As the Houston relationship counselor, I often counsel my clients in marital therapy to talk about problems in terms of how they feel about them and to attempt to be positive and constructive rather than tearing each other down. For some, this is easier said than done, and they seem to have difficulty wrapping their minds around the process, which is why I am always looking for new ways to articulate my advice.
That’s how I came across a wonderful way of thinking about it as described by Timothy F. Hogan. Instead of telling people to use ‘I’ feelings and be positive, he says that marriages work better when partners stop “Turning Away” or “Turning Against” each other and start “Turning Toward” their significant other.
Houston Relationship Counselor: Don’t Be a Marriage in Mutiny
I really like the image created by “Turning Toward” versus “Turning Against.” It makes me think of a crew starting a mutiny against their captain rather trying to work with him or her to find a solution that makes both sides happy. Too often, we focus on making people get their feelings out, but when a person isn’t skilled at this – and it can be difficult at first – it can often hurt the feelings of the other person – either intentionally or unintentionally.
Hogan’s method of “turning toward” is more elegant and defines the argument better. Criticizing, name-calling, and blaming are examples of “turning away” or “against” each other, whereas being encouraging and asking to work together for positive solutions are ways to “turn toward” one another. Put another way, yelling at someone for not being at home enough will only cause defensiveness and push them away, but saying you really liked it when you get to spend more time with them and asking how you can help out to get them home more often should elicit a far more positive reaction.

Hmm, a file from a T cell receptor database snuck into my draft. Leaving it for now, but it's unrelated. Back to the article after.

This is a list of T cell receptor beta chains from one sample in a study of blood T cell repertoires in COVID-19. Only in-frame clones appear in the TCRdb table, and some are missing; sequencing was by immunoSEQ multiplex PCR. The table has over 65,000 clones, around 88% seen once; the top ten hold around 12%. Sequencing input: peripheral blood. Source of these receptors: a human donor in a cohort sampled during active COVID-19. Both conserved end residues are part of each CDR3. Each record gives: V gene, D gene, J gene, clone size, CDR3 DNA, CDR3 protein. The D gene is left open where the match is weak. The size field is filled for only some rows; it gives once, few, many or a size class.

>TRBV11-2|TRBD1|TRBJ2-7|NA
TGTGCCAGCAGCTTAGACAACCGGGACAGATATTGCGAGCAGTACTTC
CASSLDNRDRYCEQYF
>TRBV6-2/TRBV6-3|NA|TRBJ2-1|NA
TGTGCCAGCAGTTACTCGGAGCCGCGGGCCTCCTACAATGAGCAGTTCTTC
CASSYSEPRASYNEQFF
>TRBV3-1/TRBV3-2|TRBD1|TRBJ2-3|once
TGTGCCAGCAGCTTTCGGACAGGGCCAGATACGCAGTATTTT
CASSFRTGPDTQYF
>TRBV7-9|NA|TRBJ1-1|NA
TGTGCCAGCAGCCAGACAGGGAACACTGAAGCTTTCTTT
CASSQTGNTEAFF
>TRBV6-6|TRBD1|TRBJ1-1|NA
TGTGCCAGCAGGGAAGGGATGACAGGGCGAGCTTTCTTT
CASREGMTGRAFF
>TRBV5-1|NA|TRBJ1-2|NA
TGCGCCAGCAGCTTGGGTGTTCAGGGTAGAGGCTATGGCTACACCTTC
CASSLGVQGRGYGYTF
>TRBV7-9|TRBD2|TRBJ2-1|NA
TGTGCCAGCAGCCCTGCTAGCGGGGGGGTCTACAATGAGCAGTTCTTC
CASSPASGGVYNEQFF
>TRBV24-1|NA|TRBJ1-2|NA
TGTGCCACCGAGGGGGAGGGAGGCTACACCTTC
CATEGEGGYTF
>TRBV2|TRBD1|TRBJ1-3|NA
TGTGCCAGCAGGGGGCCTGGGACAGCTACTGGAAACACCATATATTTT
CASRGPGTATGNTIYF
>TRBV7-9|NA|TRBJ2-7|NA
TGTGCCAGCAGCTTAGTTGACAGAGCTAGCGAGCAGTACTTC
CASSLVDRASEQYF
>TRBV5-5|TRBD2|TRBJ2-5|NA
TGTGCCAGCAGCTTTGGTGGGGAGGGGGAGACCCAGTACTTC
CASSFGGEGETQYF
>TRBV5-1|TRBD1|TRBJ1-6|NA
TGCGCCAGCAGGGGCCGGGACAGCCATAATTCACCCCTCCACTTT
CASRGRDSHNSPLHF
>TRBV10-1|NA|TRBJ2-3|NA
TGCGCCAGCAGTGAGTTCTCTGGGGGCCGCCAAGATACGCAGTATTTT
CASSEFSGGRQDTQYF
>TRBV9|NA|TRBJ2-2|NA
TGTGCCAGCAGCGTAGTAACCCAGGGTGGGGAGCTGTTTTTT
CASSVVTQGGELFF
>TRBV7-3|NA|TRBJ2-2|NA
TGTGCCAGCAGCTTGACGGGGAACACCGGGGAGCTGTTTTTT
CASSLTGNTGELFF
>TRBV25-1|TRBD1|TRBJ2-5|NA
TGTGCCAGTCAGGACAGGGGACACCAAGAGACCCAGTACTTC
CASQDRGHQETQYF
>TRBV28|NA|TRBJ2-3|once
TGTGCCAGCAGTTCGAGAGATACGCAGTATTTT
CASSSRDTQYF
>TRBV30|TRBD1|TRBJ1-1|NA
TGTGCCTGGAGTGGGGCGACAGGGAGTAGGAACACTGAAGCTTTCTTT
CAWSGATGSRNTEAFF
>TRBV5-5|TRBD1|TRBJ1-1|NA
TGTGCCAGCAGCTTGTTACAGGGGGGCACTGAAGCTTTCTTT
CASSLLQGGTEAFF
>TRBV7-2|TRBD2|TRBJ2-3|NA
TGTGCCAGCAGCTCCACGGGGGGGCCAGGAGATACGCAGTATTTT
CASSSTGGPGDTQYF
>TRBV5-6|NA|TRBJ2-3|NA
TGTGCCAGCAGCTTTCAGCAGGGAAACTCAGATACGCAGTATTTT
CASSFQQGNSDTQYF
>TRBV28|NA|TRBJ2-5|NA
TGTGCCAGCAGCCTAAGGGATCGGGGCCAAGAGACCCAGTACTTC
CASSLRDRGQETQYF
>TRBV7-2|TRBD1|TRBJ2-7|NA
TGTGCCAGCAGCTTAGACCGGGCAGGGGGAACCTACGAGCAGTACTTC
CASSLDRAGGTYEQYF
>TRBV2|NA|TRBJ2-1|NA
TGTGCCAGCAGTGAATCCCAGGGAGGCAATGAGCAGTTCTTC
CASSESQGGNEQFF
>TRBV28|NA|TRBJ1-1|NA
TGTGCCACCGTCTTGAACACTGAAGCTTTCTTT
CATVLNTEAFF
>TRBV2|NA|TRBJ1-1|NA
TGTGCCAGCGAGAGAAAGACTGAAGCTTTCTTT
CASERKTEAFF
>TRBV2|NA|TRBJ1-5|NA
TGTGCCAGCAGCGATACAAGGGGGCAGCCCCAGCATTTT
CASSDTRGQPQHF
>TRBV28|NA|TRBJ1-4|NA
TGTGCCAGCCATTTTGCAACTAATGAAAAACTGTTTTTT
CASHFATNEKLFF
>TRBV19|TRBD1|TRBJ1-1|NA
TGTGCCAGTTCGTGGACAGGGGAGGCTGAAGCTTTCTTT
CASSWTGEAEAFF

He also uses examples like writing a note when you don’t feel comfortable talking to your partner about something, and talking – even if it just to say that you are angry and need to cool down – instead of simply storming out of a room during an argument. For more ways in which you can “turn toward” and embrace one another instead of getting into the same old arguments and patterns, contact the Houston relationship counselor today for marital therapy that works.